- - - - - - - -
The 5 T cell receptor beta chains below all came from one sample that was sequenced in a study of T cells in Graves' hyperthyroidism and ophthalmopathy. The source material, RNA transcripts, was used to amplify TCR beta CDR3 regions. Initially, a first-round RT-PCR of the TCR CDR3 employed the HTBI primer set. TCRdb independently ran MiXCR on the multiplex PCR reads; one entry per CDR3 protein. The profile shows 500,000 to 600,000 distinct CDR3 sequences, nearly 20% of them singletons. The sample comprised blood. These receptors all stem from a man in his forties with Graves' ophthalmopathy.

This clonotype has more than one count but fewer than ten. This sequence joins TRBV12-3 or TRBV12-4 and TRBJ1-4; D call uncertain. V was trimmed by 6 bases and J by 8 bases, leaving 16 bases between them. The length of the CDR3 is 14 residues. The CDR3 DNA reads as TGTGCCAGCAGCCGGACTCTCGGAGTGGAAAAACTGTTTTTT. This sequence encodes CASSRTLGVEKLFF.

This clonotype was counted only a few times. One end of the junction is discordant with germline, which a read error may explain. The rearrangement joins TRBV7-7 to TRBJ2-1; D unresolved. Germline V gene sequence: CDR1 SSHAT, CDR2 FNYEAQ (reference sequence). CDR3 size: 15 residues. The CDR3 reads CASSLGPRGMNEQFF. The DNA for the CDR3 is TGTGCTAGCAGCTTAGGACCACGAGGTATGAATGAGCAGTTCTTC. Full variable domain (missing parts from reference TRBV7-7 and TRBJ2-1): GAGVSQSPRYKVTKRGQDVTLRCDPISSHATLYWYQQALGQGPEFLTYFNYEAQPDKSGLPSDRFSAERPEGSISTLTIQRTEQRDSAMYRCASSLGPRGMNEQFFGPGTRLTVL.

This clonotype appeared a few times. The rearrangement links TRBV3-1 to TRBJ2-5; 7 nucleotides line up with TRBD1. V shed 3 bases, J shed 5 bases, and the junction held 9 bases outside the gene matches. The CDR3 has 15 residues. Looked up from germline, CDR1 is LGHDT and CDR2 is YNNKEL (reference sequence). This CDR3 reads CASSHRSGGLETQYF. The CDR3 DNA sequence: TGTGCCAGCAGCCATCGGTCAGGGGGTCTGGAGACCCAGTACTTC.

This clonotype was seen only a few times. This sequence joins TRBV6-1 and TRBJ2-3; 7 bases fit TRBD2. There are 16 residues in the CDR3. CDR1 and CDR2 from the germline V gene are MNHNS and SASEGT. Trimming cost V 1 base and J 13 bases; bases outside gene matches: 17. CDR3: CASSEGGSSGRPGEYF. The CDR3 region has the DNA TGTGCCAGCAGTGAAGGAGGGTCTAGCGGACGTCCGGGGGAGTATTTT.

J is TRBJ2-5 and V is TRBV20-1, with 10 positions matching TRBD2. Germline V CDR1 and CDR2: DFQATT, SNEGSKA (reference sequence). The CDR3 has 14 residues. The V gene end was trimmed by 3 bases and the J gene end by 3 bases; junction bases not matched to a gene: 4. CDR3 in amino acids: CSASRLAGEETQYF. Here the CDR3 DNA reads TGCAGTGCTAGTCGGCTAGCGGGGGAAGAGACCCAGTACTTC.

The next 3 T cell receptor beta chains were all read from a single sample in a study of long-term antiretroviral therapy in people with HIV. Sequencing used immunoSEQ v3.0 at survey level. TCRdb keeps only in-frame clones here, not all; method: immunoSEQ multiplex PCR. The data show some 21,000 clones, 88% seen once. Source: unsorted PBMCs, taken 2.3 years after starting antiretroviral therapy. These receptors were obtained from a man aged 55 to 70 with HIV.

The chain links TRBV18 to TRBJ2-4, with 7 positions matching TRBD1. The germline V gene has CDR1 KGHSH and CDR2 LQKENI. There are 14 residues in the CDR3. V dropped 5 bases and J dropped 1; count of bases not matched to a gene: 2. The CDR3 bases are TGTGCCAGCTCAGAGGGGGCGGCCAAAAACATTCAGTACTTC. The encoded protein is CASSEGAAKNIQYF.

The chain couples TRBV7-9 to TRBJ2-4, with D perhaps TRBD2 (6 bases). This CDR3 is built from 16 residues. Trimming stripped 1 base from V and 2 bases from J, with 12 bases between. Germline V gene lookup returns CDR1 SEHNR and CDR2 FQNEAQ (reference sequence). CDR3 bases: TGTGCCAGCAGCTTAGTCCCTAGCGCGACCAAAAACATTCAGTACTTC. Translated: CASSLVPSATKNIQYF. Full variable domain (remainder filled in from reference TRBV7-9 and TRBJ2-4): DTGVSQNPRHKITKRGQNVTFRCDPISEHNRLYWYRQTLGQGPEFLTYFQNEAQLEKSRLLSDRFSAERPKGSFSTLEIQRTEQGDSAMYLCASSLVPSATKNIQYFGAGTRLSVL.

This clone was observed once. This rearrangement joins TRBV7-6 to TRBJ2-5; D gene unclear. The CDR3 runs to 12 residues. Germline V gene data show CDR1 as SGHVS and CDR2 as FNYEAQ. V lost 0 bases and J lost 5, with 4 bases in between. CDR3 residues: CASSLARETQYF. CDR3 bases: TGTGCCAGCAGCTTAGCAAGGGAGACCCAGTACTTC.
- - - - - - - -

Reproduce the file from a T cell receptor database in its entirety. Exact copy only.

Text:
The 5 T cell receptor beta chains below all came from one sample that was sequenced in a study of T cells in Graves' hyperthyroidism and ophthalmopathy. The source material, RNA transcripts, was used to amplify TCR beta CDR3 regions. Initially, a first-round RT-PCR of the TCR CDR3 employed the HTBI primer set. TCRdb independently ran MiXCR on the multiplex PCR reads; one entry per CDR3 protein. The profile shows 500,000 to 600,000 distinct CDR3 sequences, nearly 20% of them singletons. The sample comprised blood. These receptors all stem from a man in his forties with Graves' ophthalmopathy.

This clonotype has more than one count but fewer than ten. This sequence joins TRBV12-3 or TRBV12-4 and TRBJ1-4; D call uncertain. V was trimmed by 6 bases and J by 8 bases, leaving 16 bases between them. The length of the CDR3 is 14 residues. The CDR3 DNA reads as TGTGCCAGCAGCCGGACTCTCGGAGTGGAAAAACTGTTTTTT. This sequence encodes CASSRTLGVEKLFF.

This clonotype was counted only a few times. One end of the junction is discordant with germline, which a read error may explain. The rearrangement joins TRBV7-7 to TRBJ2-1; D unresolved. Germline V gene sequence: CDR1 SSHAT, CDR2 FNYEAQ (reference sequence). CDR3 size: 15 residues. The CDR3 reads CASSLGPRGMNEQFF. The DNA for the CDR3 is TGTGCTAGCAGCTTAGGACCACGAGGTATGAATGAGCAGTTCTTC. Full variable domain (missing parts from reference TRBV7-7 and TRBJ2-1): GAGVSQSPRYKVTKRGQDVTLRCDPISSHATLYWYQQALGQGPEFLTYFNYEAQPDKSGLPSDRFSAERPEGSISTLTIQRTEQRDSAMYRCASSLGPRGMNEQFFGPGTRLTVL.

This clonotype appeared a few times. The rearrangement links TRBV3-1 to TRBJ2-5; 7 nucleotides line up with TRBD1. V shed 3 bases, J shed 5 bases, and the junction held 9 bases outside the gene matches. The CDR3 has 15 residues. Looked up from germline, CDR1 is LGHDT and CDR2 is YNNKEL (reference sequence). This CDR3 reads CASSHRSGGLETQYF. The CDR3 DNA sequence: TGTGCCAGCAGCCATCGGTCAGGGGGTCTGGAGACCCAGTACTTC.

This clonotype was seen only a few times. This sequence joins TRBV6-1 and TRBJ2-3; 7 bases fit TRBD2. There are 16 residues in the CDR3. CDR1 and CDR2 from the germline V gene are MNHNS and SASEGT. Trimming cost V 1 base and J 13 bases; bases outside gene matches: 17. CDR3: CASSEGGSSGRPGEYF. The CDR3 region has the DNA TGTGCCAGCAGTGAAGGAGGGTCTAGCGGACGTCCGGGGGAGTATTTT.

J is TRBJ2-5 and V is TRBV20-1, with 10 positions matching TRBD2. Germline V CDR1 and CDR2: DFQATT, SNEGSKA (reference sequence). The CDR3 has 14 residues. The V gene end was trimmed by 3 bases and the J gene end by 3 bases; junction bases not matched to a gene: 4. CDR3 in amino acids: CSASRLAGEETQYF. Here the CDR3 DNA reads TGCAGTGCTAGTCGGCTAGCGGGGGAAGAGACCCAGTACTTC.

The next 3 T cell receptor beta chains were all read from a single sample in a study of long-term antiretroviral therapy in people with HIV. Sequencing used immunoSEQ v3.0 at survey level. TCRdb keeps only in-frame clones here, not all; method: immunoSEQ multiplex PCR. The data show some 21,000 clones, 88% seen once. Source: unsorted PBMCs, taken 2.3 years after starting antiretroviral therapy. These receptors were obtained from a man aged 55 to 70 with HIV.

The chain links TRBV18 to TRBJ2-4, with 7 positions matching TRBD1. The germline V gene has CDR1 KGHSH and CDR2 LQKENI. There are 14 residues in the CDR3. V dropped 5 bases and J dropped 1; count of bases not matched to a gene: 2. The CDR3 bases are TGTGCCAGCTCAGAGGGGGCGGCCAAAAACATTCAGTACTTC. The encoded protein is CASSEGAAKNIQYF.

The chain couples TRBV7-9 to TRBJ2-4, with D perhaps TRBD2 (6 bases). This CDR3 is built from 16 residues. Trimming stripped 1 base from V and 2 bases from J, with 12 bases between. Germline V gene lookup returns CDR1 SEHNR and CDR2 FQNEAQ (reference sequence). CDR3 bases: TGTGCCAGCAGCTTAGTCCCTAGCGCGACCAAAAACATTCAGTACTTC. Translated: CASSLVPSATKNIQYF. Full variable domain (remainder filled in from reference TRBV7-9 and TRBJ2-4): DTGVSQNPRHKITKRGQNVTFRCDPISEHNRLYWYRQTLGQGPEFLTYFQNEAQLEKSRLLSDRFSAERPKGSFSTLEIQRTEQGDSAMYLCASSLVPSATKNIQYFGAGTRLSVL.

This clone was observed once. This rearrangement joins TRBV7-6 to TRBJ2-5; D gene unclear. The CDR3 runs to 12 residues. Germline V gene data show CDR1 as SGHVS and CDR2 as FNYEAQ. V lost 0 bases and J lost 5, with 4 bases in between. CDR3 residues: CASSLARETQYF. CDR3 bases: TGTGCCAGCAGCTTAGCAAGGGAGACCCAGTACTTC.